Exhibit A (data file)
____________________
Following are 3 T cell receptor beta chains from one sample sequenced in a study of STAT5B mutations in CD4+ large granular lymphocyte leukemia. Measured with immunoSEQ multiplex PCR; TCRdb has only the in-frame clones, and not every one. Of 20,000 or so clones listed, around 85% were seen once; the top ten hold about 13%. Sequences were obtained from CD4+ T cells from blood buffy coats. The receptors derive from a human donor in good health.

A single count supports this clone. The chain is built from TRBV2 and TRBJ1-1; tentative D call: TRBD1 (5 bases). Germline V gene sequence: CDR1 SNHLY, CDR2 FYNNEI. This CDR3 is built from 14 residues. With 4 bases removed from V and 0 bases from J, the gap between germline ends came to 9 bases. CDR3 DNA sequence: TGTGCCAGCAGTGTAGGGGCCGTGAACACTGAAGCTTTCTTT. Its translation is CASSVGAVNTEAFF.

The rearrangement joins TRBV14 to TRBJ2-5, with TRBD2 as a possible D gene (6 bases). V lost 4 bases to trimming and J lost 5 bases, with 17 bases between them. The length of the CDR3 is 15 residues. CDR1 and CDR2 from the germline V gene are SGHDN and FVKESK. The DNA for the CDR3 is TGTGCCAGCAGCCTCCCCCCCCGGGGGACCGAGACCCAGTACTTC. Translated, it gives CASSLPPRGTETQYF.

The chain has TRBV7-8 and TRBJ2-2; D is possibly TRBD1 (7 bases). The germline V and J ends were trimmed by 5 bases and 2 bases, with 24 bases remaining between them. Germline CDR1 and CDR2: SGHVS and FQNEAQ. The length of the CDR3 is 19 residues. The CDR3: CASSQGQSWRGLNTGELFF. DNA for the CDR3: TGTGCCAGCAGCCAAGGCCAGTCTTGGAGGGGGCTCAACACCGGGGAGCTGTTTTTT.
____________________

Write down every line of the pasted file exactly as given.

Following are 3 T cell receptor beta chains from one sample sequenced in a study of STAT5B mutations in CD4+ large granular lymphocyte leukemia. Measured with immunoSEQ multiplex PCR; TCRdb has only the in-frame clones, and not every one. Of 20,000 or so clones listed, around 85% were seen once; the top ten hold about 13%. Sequences were obtained from CD4+ T cells from blood buffy coats. The receptors derive from a human donor in good health.

A single count supports this clone. The chain is built from TRBV2 and TRBJ1-1; tentative D call: TRBD1 (5 bases). Germline V gene sequence: CDR1 SNHLY, CDR2 FYNNEI. This CDR3 is built from 14 residues. With 4 bases removed from V and 0 bases from J, the gap between germline ends came to 9 bases. CDR3 DNA sequence: TGTGCCAGCAGTGTAGGGGCCGTGAACACTGAAGCTTTCTTT. Its translation is CASSVGAVNTEAFF.

The rearrangement joins TRBV14 to TRBJ2-5, with TRBD2 as a possible D gene (6 bases). V lost 4 bases to trimming and J lost 5 bases, with 17 bases between them. The length of the CDR3 is 15 residues. CDR1 and CDR2 from the germline V gene are SGHDN and FVKESK. The DNA for the CDR3 is TGTGCCAGCAGCCTCCCCCCCCGGGGGACCGAGACCCAGTACTTC. Translated, it gives CASSLPPRGTETQYF.

The chain has TRBV7-8 and TRBJ2-2; D is possibly TRBD1 (7 bases). The germline V and J ends were trimmed by 5 bases and 2 bases, with 24 bases remaining between them. Germline CDR1 and CDR2: SGHVS and FQNEAQ. The length of the CDR3 is 19 residues. The CDR3: CASSQGQSWRGLNTGELFF. DNA for the CDR3: TGTGCCAGCAGCCAAGGCCAGTCTTGGAGGGGGCTCAACACCGGGGAGCTGTTTTTT.